Living with IBD is no laughing matter. It’s like serving a life sentence, but while
murderers and pedophiles can get off early for good behaviour, for those unfortunate enough to be issued with the piece of paper branded IBD along with the complimentary hospital tag, life really does mean life.
Over the years I have been through some truly humiliating experiences and many of them have left me shaken and in floods of tears. The pain, the accidents and the true horror when you first realise that you’re going to have to live with this horrific condition for the rest of your life, would be enough to reduce even the most hard man about town into a blithering wreck.
If someone told me that one day I would be looking back and laughing, laughing so hard that my ileostomy scar split, at all the times when I stuck my bare bum in the air like a red bottomed baboon and let some student doctor pump gallons of air up my arse, or at the first time I tried to administer my own suppository and got it painfully wrong, I guess I would have laughed in their face. But while reading The Foul Bowel by John Bradley that’s exactly what I did.
I’ve seen a lot of comedians over the years, I’ve seen a lot of funny things, but I can’t say that a book has ever made me laugh that much. Sometimes it felt wrong to be laughing at something that has caused me so much humiliation and pain over the years, to laugh at the appalling things this condition has put me through and to marvel at the total incompetence of the doctors, surgeons and dietitians I have encountered over the years. Scrap that…it was just what I needed. Laughter really is the best medicine, and the way John described his barium meal experiences left me creased over in laughter at something I still consider to be one of the most uncomfortable and humiliating moments of my young life.
The subtitle of this book is 101 ways to survive and thrive with Crohn’s Disease, and in a way it is a self-help manual. I didn’t agree with everything John had to say, I didn’t agree with everything he said about wards verse private rooms, as I have had some hilarious and terrifying experiences on the NHS’s crazy communal wards, but I do agree that at least you can watch the world or the madness go by. The candid way that he talked about his work, coping with the disease, having a love life and basically surviving was refreshing, and it made a lovely change to read about the illness from a man’s point of view, something that rarely happens even in this newish era of blogging and the world-wide web.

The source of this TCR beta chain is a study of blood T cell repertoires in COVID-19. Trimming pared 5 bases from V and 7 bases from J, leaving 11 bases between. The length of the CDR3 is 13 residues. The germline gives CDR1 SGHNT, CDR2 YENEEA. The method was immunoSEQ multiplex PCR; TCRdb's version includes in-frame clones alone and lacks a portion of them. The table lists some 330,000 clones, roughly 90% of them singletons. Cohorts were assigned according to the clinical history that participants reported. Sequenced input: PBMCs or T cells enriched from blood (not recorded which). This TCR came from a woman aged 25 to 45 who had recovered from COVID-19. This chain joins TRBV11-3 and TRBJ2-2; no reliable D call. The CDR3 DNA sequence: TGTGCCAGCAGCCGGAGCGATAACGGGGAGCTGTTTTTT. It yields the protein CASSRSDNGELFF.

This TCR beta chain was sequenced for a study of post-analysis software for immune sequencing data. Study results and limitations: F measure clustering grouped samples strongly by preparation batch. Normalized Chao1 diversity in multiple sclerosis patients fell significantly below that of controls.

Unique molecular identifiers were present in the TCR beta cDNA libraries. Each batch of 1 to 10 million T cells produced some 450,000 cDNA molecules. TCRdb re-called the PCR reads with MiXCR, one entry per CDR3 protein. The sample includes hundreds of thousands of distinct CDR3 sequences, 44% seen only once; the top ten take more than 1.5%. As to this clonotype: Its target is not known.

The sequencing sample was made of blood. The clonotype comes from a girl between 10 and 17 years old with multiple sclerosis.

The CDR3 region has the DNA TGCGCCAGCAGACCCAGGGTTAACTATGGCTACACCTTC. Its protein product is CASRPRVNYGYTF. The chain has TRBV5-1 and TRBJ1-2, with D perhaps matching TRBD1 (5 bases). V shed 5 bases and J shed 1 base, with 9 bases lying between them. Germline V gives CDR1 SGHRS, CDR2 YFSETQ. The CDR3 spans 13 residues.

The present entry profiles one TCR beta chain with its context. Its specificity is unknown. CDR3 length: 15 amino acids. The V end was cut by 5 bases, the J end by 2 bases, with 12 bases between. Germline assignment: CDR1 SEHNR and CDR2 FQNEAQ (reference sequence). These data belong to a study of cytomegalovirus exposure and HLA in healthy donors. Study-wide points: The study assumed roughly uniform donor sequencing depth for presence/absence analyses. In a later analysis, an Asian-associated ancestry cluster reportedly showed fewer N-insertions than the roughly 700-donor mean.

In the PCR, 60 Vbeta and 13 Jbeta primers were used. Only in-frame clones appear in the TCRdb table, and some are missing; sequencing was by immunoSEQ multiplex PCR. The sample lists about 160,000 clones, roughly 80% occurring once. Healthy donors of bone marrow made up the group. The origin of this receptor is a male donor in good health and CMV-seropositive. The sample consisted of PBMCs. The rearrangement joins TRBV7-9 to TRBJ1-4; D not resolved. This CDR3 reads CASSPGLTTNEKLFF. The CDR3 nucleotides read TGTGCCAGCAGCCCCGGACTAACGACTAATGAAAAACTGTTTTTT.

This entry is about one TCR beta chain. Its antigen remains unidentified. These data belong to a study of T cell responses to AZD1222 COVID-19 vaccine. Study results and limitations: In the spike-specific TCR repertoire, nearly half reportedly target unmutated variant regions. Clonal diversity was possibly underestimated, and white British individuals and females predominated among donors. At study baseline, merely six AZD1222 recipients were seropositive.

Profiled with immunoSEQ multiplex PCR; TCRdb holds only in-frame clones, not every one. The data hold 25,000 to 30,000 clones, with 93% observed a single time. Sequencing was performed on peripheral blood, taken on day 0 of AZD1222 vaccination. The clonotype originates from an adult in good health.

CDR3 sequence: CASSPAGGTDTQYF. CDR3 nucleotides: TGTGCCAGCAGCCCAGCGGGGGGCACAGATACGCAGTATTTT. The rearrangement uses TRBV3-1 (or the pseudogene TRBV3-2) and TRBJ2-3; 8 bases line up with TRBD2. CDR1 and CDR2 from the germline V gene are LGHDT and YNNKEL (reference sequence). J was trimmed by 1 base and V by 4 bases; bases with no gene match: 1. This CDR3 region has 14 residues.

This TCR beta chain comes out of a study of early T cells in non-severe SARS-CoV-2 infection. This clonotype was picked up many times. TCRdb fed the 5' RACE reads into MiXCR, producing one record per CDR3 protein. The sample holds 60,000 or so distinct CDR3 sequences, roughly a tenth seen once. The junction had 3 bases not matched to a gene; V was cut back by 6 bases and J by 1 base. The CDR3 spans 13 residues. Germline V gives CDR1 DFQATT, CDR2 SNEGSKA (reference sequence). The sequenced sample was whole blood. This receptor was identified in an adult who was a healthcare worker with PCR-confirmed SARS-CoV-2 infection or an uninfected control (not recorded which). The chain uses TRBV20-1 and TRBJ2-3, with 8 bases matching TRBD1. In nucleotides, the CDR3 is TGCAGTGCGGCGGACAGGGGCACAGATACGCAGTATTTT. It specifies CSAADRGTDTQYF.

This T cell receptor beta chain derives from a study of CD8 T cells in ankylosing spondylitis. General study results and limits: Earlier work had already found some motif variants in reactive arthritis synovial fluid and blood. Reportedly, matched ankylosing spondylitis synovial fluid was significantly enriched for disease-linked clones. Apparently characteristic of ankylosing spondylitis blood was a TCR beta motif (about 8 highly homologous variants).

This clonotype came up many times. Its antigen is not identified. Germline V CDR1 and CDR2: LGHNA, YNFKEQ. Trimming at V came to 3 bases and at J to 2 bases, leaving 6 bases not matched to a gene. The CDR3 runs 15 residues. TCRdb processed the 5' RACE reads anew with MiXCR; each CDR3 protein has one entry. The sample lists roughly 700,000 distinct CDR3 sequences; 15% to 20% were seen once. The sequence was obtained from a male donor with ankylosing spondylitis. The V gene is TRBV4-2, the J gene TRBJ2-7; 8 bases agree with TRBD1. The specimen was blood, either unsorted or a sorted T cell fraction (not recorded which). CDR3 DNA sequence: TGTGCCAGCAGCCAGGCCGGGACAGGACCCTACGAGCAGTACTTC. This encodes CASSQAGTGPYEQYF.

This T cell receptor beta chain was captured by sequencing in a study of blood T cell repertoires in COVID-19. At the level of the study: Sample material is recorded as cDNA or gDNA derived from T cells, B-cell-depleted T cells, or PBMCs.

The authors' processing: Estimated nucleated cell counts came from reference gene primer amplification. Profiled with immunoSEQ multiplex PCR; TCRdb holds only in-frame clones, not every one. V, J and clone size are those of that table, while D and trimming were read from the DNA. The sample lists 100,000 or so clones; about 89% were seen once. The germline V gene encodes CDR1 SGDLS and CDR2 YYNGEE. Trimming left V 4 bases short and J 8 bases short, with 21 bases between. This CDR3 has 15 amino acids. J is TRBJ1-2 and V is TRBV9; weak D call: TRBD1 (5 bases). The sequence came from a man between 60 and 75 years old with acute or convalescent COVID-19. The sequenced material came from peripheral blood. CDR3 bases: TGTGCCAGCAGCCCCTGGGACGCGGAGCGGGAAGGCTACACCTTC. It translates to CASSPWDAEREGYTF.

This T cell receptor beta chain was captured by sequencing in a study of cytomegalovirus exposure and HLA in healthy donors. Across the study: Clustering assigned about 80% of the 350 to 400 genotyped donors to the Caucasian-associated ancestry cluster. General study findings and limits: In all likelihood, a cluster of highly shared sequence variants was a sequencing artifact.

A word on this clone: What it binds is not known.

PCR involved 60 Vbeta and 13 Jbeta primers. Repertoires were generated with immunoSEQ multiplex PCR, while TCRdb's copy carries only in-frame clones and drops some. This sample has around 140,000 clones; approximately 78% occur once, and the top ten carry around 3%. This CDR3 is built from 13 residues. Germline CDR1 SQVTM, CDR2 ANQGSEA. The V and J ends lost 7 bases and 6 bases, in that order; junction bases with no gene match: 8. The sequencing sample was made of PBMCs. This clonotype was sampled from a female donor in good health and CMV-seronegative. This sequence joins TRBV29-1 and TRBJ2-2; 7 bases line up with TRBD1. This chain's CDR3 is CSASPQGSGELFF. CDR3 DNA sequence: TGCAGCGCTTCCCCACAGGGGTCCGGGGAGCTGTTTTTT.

I read the book on my kindle in coffee shops, hospital waiting rooms and in bed while recovering from my ileostomy op. People must have thought I was reading Jennifer Saunders’ autobiography or some new hilarious comedy from the way I was gripping my stomach and writhing around in pain as the fits of laughter tore at my stitches threatening to tear open my stomach and expose my insides.
This book should be in every gastro ward. No, I’ll go further than that. This book should be given to every single patient when they are first diagnosed with IBD. I guess if I’d read this all those years ago when I was first told I would have to live with an incurable illness for the rest of my life I would have realised I would be able to cope. I guess I would still have realised that having Crohn’s or Colitis is one hell of a rollercoaster, and that my life was going to be one massive battle, but I would have been able to say hey, this guy went through all that and he had time to write a book, he’s doing ok for himself. I guess what I’m trying to say is that if I’d had this at the time all of that was happening I would have been better prepared and it would all have seemed just a little bit less scary.
“Having Crohn’s Disease is like being transported back to being a helpless infant. People talk at you using an incomprehensible language. No one seeks, welcomes or values your opinion. Mummy, in the guise of the medical profession, most definitely knows what’s best for you. Your food is bland, mushy and generally appalling. Your poop becomes an object of fascination for others”., John Bradley, opening of the Foul Bowel.
Hats off to you John for being so honest.